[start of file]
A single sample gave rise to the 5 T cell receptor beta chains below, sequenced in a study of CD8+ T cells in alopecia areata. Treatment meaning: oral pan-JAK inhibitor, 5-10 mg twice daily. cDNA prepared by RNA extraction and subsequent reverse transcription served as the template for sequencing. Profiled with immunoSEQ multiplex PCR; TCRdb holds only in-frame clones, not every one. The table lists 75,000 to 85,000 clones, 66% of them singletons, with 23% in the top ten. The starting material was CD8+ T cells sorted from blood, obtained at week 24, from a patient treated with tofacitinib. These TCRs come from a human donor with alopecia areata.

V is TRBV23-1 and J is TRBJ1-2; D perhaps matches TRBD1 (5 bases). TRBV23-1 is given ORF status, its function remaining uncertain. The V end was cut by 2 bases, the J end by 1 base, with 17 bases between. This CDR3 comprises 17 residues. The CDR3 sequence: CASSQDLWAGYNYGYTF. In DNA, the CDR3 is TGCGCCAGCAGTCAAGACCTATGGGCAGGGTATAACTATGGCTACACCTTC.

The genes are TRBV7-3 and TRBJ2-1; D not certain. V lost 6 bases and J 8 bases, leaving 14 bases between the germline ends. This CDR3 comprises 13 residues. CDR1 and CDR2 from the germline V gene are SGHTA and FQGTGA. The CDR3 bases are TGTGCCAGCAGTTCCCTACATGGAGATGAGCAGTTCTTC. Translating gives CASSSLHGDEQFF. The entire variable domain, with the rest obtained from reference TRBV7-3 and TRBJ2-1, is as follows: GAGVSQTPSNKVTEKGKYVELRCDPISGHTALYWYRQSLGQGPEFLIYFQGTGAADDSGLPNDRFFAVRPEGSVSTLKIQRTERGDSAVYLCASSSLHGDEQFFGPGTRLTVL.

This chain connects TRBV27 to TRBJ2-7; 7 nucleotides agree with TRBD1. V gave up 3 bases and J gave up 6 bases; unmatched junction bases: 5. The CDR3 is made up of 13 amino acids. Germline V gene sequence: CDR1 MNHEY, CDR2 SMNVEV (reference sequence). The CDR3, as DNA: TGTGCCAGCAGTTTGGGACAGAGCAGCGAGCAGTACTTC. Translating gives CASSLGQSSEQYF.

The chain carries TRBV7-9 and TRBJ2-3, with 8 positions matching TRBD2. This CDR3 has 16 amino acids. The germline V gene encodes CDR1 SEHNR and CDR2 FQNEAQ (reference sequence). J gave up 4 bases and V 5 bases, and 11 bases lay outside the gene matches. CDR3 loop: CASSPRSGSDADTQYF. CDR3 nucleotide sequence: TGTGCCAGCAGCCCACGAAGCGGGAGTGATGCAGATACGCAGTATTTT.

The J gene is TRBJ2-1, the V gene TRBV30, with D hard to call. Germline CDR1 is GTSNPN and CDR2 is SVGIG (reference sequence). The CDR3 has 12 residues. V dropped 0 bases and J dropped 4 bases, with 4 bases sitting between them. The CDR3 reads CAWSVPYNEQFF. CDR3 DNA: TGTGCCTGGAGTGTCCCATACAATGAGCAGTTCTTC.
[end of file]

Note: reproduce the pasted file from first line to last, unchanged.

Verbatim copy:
A single sample gave rise to the 5 T cell receptor beta chains below, sequenced in a study of CD8+ T cells in alopecia areata. Treatment meaning: oral pan-JAK inhibitor, 5-10 mg twice daily. cDNA prepared by RNA extraction and subsequent reverse transcription served as the template for sequencing. Profiled with immunoSEQ multiplex PCR; TCRdb holds only in-frame clones, not every one. The table lists 75,000 to 85,000 clones, 66% of them singletons, with 23% in the top ten. The starting material was CD8+ T cells sorted from blood, obtained at week 24, from a patient treated with tofacitinib. These TCRs come from a human donor with alopecia areata.

V is TRBV23-1 and J is TRBJ1-2; D perhaps matches TRBD1 (5 bases). TRBV23-1 is given ORF status, its function remaining uncertain. The V end was cut by 2 bases, the J end by 1 base, with 17 bases between. This CDR3 comprises 17 residues. The CDR3 sequence: CASSQDLWAGYNYGYTF. In DNA, the CDR3 is TGCGCCAGCAGTCAAGACCTATGGGCAGGGTATAACTATGGCTACACCTTC.

The genes are TRBV7-3 and TRBJ2-1; D not certain. V lost 6 bases and J 8 bases, leaving 14 bases between the germline ends. This CDR3 comprises 13 residues. CDR1 and CDR2 from the germline V gene are SGHTA and FQGTGA. The CDR3 bases are TGTGCCAGCAGTTCCCTACATGGAGATGAGCAGTTCTTC. Translating gives CASSSLHGDEQFF. The entire variable domain, with the rest obtained from reference TRBV7-3 and TRBJ2-1, is as follows: GAGVSQTPSNKVTEKGKYVELRCDPISGHTALYWYRQSLGQGPEFLIYFQGTGAADDSGLPNDRFFAVRPEGSVSTLKIQRTERGDSAVYLCASSSLHGDEQFFGPGTRLTVL.

This chain connects TRBV27 to TRBJ2-7; 7 nucleotides agree with TRBD1. V gave up 3 bases and J gave up 6 bases; unmatched junction bases: 5. The CDR3 is made up of 13 amino acids. Germline V gene sequence: CDR1 MNHEY, CDR2 SMNVEV (reference sequence). The CDR3, as DNA: TGTGCCAGCAGTTTGGGACAGAGCAGCGAGCAGTACTTC. Translating gives CASSLGQSSEQYF.

The chain carries TRBV7-9 and TRBJ2-3, with 8 positions matching TRBD2. This CDR3 has 16 amino acids. The germline V gene encodes CDR1 SEHNR and CDR2 FQNEAQ (reference sequence). J gave up 4 bases and V 5 bases, and 11 bases lay outside the gene matches. CDR3 loop: CASSPRSGSDADTQYF. CDR3 nucleotide sequence: TGTGCCAGCAGCCCACGAAGCGGGAGTGATGCAGATACGCAGTATTTT.

The J gene is TRBJ2-1, the V gene TRBV30, with D hard to call. Germline CDR1 is GTSNPN and CDR2 is SVGIG (reference sequence). The CDR3 has 12 residues. V dropped 0 bases and J dropped 4 bases, with 4 bases sitting between them. The CDR3 reads CAWSVPYNEQFF. CDR3 DNA: TGTGCCTGGAGTGTCCCATACAATGAGCAGTTCTTC.